Legs spread, arms cocked, hands choked up on the wooden bottle he calls a bat, Richie Ashburn, last year's National League batting champion, awaits the first pitch of the new season. Chances are he'll bounce it over the pitcher into center field, or bloop it to left, for that is his way. In the 11 years he has worn the candycane uniform of the Philadelphia Phillies, Ashburn has bounced, blooped, sliced, scratched, poked, bunted and, to be fair, lined 2,067 base hits.
For his talents, which include not only hitting but fielding and a few others, like leading the league in walks and stolen bases, Ashburn, at 32, is paid about $40,000 annually. In manner, speech and dress, he could easily be mistaken for Yale '48. His hair and eyebrows are light blond, his body lean and hard. His height is an inch under six feet, his weight is 179. He has been married for nine years and has four blonde-haired daughters, ages, 7, 4, 2 and one. During the warm baseball months the Ashburns live in a rented home in Rosemont, a Philadelphia suburb of fine houses and cool, green lawns. Richie makes the 30-minute drive between Rosemont and Connie Mack Stadium in a cream-colored Cadillac.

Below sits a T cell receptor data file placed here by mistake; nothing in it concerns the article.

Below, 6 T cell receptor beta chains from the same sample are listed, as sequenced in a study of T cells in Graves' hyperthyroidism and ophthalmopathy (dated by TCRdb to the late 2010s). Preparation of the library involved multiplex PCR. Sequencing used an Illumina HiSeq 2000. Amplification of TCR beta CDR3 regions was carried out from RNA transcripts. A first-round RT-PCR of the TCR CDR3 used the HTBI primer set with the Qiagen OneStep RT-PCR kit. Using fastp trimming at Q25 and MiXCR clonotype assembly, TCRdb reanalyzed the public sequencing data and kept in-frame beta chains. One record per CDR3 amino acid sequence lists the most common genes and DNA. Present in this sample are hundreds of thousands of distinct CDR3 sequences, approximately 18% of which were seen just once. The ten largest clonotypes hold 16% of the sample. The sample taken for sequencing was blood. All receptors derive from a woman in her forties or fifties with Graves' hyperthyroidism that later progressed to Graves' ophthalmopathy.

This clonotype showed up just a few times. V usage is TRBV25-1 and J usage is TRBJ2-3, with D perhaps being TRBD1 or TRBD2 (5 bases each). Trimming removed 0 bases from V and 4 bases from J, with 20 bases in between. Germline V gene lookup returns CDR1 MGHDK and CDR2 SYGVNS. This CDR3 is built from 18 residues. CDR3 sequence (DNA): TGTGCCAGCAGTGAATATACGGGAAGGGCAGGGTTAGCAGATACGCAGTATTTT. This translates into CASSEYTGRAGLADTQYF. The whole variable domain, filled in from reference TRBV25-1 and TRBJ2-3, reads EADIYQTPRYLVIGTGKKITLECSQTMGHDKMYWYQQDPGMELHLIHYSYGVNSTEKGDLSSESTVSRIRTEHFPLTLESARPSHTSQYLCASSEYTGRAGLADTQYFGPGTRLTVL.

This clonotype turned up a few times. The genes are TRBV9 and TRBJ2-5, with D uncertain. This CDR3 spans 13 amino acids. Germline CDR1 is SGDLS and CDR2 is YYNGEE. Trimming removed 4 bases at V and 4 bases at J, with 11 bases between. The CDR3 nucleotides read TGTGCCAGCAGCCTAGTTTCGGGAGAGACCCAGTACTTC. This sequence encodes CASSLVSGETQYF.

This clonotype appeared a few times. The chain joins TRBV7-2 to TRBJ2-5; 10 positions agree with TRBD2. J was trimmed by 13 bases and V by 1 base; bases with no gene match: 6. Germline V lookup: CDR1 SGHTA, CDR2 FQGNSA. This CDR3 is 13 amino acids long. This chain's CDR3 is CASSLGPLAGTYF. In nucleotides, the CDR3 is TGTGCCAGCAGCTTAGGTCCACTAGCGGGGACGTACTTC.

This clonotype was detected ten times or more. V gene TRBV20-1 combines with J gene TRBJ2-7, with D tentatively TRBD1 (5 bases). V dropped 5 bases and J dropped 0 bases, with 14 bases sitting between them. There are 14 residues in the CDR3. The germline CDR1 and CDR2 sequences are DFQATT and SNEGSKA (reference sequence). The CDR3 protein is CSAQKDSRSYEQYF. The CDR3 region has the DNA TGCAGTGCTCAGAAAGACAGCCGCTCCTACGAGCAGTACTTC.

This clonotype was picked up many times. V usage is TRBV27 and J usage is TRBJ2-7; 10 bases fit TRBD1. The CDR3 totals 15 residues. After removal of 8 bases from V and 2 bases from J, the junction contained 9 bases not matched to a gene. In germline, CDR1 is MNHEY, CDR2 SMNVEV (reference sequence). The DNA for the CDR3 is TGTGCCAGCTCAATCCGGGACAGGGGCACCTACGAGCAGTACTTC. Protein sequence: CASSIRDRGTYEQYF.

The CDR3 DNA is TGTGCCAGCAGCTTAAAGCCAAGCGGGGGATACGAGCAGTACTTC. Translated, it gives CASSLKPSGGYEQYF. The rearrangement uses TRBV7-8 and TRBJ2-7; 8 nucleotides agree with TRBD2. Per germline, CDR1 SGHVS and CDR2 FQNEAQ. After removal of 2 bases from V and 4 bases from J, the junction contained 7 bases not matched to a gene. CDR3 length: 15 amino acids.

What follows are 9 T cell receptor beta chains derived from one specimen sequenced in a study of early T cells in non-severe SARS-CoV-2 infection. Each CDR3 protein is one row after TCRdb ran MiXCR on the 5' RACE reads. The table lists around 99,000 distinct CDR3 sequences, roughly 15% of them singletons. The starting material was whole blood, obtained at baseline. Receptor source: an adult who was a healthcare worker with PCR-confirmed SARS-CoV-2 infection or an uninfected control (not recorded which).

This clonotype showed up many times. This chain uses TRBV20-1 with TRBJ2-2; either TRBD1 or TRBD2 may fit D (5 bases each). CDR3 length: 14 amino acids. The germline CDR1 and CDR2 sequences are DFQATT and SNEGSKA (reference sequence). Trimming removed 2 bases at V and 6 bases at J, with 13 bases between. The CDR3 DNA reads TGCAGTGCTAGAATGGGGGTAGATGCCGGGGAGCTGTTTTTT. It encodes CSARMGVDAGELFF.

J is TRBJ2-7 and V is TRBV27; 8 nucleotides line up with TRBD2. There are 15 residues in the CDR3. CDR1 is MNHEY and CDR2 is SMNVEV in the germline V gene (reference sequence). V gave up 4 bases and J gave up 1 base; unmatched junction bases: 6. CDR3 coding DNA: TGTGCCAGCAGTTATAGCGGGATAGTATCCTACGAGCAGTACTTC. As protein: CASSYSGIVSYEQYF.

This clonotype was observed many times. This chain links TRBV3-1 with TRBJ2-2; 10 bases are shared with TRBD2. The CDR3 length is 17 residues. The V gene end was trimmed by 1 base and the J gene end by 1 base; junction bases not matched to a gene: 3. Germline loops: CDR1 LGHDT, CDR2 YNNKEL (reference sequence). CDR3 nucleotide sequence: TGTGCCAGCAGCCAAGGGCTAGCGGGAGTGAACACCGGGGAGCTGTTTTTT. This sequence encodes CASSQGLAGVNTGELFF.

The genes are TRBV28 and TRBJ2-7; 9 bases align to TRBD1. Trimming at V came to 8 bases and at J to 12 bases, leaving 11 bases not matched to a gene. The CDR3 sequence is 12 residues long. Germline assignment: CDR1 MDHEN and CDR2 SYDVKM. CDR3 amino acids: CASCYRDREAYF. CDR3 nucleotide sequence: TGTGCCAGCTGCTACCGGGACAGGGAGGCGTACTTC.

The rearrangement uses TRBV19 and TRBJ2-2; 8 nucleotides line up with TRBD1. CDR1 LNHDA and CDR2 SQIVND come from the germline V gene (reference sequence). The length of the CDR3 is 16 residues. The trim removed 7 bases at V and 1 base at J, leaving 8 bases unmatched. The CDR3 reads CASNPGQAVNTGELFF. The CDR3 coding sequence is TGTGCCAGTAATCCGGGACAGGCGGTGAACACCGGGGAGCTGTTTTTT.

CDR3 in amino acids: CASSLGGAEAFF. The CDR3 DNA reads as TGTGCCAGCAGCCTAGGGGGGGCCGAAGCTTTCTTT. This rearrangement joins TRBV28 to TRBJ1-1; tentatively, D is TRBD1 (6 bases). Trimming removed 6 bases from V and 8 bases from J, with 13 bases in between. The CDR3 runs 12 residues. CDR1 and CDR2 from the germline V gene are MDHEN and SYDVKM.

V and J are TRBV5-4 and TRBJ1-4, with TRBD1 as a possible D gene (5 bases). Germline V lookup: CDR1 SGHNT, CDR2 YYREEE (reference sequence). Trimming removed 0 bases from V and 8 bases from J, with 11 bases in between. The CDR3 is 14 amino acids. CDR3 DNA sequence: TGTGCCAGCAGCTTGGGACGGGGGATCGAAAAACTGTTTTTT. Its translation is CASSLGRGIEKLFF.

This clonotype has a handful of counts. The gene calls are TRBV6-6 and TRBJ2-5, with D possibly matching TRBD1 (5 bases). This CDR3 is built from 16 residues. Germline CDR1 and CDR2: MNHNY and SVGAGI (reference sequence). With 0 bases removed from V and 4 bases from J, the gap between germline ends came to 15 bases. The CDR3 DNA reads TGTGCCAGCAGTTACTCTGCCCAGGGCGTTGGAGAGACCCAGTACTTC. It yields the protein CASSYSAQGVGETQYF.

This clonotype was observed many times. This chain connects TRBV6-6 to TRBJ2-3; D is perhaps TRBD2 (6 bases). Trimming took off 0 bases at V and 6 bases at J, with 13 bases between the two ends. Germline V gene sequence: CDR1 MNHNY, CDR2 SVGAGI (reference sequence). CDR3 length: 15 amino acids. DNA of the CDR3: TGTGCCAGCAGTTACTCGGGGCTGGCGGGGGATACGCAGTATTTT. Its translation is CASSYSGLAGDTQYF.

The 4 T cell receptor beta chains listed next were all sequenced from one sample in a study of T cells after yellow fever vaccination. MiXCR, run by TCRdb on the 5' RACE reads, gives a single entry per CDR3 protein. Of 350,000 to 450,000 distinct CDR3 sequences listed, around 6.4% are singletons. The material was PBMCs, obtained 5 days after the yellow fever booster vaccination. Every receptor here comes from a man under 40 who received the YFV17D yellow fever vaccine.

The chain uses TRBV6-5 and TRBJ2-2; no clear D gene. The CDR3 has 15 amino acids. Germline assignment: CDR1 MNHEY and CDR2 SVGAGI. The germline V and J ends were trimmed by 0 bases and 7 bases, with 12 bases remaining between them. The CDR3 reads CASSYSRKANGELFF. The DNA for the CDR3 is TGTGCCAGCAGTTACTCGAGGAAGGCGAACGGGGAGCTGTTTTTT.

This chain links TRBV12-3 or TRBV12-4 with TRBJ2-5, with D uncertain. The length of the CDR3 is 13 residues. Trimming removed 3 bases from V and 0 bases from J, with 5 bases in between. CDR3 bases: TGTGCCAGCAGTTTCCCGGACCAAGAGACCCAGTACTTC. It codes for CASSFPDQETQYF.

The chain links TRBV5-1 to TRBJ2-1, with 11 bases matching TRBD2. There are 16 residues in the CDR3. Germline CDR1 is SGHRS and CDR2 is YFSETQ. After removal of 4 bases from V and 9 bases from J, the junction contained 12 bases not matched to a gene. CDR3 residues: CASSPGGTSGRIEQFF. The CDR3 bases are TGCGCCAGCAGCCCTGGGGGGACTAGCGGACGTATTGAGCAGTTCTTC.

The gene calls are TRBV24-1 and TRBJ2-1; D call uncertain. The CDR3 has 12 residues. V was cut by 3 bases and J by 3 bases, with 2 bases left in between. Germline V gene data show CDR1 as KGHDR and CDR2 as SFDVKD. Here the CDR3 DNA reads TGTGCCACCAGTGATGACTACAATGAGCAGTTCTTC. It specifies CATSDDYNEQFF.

Between seasons Ashburn returns to Nebraska, where both he and his wife were born. He is Nebraska chairman of the American Cancer Society. He speaks to Elks clubs and boy scouts, to business leaders and orphans. Unlike most ballplayers, he takes an active interest in politics. Last fall he helped a friend, Republican Bob Harrison, campaign for reelection to Congress. During the warm October days Ashburn turned down tempting golf games to stomp through small Nebraska towns, shaking hands with gas station attendants, drugstore clerks and grain elevator operators. When Harrison lost, Richie was keenly disappointed.
"We lost the farm vote," he said recently. "We did fine in the cities, but we didn't figure the farmers would be so dissatisfied. Of course the whole trend was against us."